In the first few years some people, among them A.H. Peake, sometime premier of South Australia, thought that Adelaide High would develop into a state college, perhaps resembling the secular Sydney Grammar School (1857- ). If this was to occur, like the church collegiate schools such as Prince Alfred College, the school would not be inspected.
The Director of the Education Department believed that inspection was required and appointed Edward Jordan to inspect the high schools, but not exclusively. In 1910 and 1911 district high schools were also founded but they were inferior in rank to Adelaide High. When Jordan arrived at Adelaide High to inspect the school in 1911, Headmaster Adey prevented his entry. He argued that as Headmaster it was his responsibility to ensure the success of the school. No inspection was required. Nevertheless, the final determination was that Adelaide High would be inspected. The Education Department was unwilling to allow the growth of a semi-autonomous institution within its sphere of influence.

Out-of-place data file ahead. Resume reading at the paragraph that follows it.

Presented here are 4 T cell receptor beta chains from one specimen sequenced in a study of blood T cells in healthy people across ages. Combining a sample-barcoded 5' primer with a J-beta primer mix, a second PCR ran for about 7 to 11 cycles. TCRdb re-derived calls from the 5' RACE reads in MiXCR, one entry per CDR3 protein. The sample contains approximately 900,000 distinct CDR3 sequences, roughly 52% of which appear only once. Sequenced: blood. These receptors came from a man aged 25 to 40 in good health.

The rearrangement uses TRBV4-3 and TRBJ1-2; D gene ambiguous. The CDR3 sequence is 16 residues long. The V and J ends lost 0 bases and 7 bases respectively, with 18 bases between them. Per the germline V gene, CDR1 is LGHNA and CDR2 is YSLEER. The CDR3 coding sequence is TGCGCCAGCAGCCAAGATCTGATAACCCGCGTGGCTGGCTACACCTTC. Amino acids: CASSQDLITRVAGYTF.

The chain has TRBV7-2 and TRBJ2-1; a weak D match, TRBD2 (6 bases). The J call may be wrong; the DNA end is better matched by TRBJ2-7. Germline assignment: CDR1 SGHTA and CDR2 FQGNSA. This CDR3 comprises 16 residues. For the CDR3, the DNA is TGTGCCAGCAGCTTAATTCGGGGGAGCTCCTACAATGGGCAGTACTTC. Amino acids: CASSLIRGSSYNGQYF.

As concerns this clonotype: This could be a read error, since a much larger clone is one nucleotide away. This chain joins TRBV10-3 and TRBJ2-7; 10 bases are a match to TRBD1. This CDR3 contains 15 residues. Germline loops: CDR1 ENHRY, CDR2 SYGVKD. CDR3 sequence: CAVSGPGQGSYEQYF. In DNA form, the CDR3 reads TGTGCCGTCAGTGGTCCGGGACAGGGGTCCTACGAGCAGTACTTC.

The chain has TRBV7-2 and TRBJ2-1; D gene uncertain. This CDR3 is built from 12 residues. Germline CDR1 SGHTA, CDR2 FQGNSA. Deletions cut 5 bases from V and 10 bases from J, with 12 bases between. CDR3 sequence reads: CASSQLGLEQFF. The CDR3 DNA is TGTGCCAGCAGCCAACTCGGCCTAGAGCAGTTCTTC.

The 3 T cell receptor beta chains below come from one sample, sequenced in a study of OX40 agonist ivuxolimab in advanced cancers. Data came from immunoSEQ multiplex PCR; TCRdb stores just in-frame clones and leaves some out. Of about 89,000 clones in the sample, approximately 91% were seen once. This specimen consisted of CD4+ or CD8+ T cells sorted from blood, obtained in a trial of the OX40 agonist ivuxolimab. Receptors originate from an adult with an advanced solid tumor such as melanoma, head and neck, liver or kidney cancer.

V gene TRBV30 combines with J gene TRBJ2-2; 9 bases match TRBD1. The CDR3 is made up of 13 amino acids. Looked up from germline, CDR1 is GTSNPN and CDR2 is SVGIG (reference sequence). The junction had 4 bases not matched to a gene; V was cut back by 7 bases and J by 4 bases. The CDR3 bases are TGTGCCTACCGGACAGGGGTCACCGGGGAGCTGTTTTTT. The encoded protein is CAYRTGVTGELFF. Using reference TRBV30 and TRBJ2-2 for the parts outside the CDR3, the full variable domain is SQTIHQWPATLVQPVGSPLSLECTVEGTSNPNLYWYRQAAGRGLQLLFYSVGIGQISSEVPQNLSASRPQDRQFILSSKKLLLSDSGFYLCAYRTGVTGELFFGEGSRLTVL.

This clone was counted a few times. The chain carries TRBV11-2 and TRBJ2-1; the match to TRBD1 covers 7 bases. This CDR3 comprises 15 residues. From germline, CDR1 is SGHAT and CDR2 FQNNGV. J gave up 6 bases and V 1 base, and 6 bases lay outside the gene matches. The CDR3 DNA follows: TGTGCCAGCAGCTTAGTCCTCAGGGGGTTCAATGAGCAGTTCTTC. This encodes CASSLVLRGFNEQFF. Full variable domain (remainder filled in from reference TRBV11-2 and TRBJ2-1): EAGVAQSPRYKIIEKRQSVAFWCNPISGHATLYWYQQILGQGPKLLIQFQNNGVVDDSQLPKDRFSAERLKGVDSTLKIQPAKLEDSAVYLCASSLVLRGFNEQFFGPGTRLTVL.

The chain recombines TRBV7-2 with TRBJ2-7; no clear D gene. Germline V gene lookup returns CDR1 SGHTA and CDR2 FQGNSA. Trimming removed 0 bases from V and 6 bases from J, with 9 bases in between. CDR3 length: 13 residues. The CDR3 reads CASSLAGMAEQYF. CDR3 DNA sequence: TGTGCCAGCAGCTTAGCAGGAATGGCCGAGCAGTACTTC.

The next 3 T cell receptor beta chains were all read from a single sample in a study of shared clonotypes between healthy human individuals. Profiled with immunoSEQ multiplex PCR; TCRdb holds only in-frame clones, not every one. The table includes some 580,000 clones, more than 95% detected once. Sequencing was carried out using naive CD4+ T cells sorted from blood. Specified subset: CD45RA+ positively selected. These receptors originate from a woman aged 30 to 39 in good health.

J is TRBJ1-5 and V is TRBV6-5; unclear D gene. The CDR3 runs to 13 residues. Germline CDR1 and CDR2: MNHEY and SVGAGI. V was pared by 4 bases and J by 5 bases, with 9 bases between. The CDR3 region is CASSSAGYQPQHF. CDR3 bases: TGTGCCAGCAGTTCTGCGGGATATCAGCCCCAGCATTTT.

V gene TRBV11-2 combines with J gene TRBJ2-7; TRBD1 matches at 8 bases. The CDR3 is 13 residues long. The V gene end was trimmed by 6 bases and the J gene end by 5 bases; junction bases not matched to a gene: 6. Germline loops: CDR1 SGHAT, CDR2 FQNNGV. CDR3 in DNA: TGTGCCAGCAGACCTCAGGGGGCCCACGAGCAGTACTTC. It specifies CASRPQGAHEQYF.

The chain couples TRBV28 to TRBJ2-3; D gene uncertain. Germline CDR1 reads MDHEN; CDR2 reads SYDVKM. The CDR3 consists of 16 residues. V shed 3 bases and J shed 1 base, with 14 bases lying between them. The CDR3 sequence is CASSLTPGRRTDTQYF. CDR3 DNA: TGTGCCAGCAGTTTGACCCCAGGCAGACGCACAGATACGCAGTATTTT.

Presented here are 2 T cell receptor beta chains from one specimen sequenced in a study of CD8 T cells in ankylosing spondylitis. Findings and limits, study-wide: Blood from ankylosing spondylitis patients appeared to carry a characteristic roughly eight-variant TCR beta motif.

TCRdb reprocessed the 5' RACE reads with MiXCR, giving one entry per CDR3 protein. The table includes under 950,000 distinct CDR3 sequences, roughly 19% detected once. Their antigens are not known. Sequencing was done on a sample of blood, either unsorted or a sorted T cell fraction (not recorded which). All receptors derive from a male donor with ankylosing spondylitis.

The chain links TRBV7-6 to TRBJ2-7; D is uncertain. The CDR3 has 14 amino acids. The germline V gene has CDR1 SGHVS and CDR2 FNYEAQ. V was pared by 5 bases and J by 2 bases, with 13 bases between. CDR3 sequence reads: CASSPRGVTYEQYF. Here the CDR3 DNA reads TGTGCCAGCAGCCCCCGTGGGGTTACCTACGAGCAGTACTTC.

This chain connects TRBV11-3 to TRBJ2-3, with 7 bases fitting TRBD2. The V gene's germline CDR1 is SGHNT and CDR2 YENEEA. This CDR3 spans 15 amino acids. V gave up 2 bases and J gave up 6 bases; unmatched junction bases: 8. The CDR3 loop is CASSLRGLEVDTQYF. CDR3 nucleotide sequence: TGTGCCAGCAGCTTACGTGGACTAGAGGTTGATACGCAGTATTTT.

Question 2: Would the high school be governed and run like any other public school, an appendage of the much larger elementary school system?
The Education Department inspectorate believed that it would be many years before the high schools could be separated from its supervision and a close relationship with the elementary, now “primary” schools should continue indefinitely. The district high schools were founded as annexes of large, mainly primary, public schools. Most of the teachers in the new high schools had been elementary school teachers. Eventually the South Australian government determined that there needed to be a separate “secondary branch” in the Education Department.